Sometimes I get water leaking out of the iron - like it's not hot enough for steam yet, but I feel I wait long enough. It has fallen from my ironing board a few times. Should I take it apart and see if there are any loose wires?
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Either: the iron is not hot enough to heat the water to steam temperature or the internal water-flow valve is leaking so that too much water is getting through. Check the iron is getting hot enough first. If it is then run some de-scaler (as used in kettles) through the iron to try to clean all the passageways. Always ensure that you fully re-flush the iron after de-scaling or you'll damage your clothes with any acidic residue left in the iron.
If you are having trouble with your steam iron leaking or dripping water, then this tip is for you.
The first thing to remember is that the wrong water can cause you many problems with your iron. If you are experiencing problems, one of the first things to try is to use different water in your iron. Steam irons need a certain amount of mineral in the water for them to operate properly, but too much mineral, iron, or organic matter can be disaster.
Too much will cause all sorts of problems. Brown water, white scale and other problems will come from the wrong water. The wrong water will also cause the iron to corrode and leak. Of course not taking care to store the iron properly will also cause corrosion and leaks. See my other steam iron tips on the brown water and white scale issues.
So, if you are having problems, you must first figure out if it is bad water causing the steam iron to spit the water out of if in fact you have a leak internally. Internal leaks are not repairable. They are often caused by a combination of poor water quality and not drying the iron properly before storage. Either of these can cause internal corrosion and lead to leakage. Make sure to use good bottled spring water and empty the iron before storage. Lay the iron horizontal for a few seconds while hot to dry the remaining water from the tank before storing on its heel.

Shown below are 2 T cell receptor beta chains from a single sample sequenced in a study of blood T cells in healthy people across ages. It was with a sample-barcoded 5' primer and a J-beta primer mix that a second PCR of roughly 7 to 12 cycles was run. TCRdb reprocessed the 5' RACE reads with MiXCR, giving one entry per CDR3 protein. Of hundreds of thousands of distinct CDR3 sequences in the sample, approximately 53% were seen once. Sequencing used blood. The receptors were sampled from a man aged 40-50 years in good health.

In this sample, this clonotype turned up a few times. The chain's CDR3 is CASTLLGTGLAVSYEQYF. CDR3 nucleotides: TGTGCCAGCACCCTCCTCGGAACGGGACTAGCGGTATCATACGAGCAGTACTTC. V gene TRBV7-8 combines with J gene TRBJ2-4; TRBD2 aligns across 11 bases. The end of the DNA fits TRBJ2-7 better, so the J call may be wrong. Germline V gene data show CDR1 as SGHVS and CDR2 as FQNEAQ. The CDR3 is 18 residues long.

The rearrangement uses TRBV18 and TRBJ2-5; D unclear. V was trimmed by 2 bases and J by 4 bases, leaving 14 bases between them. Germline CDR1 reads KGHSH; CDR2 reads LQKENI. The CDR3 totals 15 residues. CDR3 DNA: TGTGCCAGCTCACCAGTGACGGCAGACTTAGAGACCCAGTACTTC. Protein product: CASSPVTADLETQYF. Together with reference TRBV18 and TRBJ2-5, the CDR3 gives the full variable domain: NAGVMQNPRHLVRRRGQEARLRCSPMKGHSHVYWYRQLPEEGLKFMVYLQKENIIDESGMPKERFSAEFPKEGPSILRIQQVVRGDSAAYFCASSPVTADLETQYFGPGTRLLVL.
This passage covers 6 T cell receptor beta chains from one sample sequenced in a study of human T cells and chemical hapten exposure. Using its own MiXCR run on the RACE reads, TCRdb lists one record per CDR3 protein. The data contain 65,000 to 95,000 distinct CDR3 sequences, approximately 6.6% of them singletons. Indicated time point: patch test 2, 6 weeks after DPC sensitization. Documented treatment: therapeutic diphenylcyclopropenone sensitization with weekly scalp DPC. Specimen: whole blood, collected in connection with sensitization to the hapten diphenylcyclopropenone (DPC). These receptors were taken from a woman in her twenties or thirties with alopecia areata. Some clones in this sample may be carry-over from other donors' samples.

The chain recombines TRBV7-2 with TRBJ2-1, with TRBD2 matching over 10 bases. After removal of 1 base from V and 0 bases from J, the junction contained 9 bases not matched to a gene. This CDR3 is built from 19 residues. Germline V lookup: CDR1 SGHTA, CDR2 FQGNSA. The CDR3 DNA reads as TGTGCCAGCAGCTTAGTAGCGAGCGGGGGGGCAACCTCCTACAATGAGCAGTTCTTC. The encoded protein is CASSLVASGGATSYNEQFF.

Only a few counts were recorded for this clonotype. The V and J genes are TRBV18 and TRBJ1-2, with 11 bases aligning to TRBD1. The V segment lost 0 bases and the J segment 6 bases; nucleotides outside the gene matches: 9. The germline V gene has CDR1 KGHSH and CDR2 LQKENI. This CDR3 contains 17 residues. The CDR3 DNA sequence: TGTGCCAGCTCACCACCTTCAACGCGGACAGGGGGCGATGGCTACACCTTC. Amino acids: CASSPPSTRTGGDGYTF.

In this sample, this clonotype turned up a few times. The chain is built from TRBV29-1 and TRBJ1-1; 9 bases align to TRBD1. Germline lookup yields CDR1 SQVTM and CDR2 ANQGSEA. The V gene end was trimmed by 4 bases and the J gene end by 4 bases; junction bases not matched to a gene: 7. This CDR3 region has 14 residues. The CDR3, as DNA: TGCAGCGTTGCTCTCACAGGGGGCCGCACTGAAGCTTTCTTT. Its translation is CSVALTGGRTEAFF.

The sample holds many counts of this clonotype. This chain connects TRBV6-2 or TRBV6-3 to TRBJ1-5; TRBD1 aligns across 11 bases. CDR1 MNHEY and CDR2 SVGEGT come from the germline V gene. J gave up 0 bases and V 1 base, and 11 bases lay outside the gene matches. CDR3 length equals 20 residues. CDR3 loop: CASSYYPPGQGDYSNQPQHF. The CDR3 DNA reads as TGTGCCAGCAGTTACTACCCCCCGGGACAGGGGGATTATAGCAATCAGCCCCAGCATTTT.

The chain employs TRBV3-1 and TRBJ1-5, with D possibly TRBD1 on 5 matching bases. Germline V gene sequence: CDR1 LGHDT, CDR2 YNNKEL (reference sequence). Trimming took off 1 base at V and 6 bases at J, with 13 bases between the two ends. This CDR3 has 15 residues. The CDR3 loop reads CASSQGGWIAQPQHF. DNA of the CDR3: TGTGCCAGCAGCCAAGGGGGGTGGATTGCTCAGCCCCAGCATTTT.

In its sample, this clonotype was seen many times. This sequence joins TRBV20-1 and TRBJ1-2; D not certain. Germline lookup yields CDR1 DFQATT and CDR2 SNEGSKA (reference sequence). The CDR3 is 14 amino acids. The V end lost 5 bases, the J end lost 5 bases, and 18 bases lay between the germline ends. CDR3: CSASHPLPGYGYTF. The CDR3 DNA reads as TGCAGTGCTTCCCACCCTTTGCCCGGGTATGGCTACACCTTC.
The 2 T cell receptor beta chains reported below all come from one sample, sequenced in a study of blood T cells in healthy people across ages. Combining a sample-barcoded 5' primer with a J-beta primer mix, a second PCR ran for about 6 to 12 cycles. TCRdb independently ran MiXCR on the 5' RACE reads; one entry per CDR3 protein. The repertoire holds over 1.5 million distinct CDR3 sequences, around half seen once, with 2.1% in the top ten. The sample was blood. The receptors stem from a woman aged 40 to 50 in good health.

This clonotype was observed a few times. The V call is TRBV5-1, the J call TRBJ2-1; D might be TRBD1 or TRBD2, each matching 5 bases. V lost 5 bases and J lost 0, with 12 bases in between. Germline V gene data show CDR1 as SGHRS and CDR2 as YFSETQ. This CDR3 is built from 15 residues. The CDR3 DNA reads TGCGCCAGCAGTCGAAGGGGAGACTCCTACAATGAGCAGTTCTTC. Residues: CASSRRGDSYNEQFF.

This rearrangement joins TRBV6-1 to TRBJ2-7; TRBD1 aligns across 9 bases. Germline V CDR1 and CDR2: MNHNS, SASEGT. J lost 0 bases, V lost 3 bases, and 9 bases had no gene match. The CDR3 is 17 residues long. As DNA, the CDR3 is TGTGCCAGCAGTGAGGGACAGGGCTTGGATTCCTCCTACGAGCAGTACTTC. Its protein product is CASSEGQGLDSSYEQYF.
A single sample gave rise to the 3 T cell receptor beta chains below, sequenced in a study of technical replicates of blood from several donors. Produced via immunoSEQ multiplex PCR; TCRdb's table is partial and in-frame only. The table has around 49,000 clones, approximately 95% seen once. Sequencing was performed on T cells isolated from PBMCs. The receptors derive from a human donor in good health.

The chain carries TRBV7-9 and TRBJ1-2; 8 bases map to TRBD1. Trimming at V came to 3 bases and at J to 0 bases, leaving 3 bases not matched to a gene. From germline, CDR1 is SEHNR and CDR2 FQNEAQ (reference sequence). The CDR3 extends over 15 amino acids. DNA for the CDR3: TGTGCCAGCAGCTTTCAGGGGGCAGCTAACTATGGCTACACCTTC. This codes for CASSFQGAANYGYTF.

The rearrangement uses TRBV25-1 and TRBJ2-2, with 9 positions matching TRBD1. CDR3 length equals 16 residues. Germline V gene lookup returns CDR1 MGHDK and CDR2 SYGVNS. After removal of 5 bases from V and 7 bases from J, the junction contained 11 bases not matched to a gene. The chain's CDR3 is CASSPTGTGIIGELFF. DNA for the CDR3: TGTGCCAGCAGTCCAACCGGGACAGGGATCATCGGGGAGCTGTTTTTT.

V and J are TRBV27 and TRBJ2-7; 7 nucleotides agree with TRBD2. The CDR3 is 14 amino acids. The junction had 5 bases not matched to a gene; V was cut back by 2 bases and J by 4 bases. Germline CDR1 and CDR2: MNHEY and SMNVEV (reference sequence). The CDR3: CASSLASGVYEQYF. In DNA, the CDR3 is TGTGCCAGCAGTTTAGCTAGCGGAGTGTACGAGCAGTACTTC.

Poor water quality can also cause the iron to spit the water back out the wrong places and give you the impression that you are leaking, when in fact you are not. Water that makes steam too rapidly, will spit out all over the place and will not want to stay in the tank and make steam. Before assuming that you have a bad leaking iron, try using different water first. You may also need to follow my tip for cleaning the water tank of your iron, so that the different water can be effective.
In short, the wrong water can cause many problems when it comes to steam irons. Do some experimenting before you buy another one only to soon have the same problems all over again.
• If steam ironing, is Adjustable Steam Knob in a steam position that matches Temperature Control Dial steam range? Did the iron have enough time to preheat?
• If dry ironing, make sure the Adjustable Steam Knob is in the DRY IRON position.
1:Clean your steam iron according to the manufacturer's instructions. Your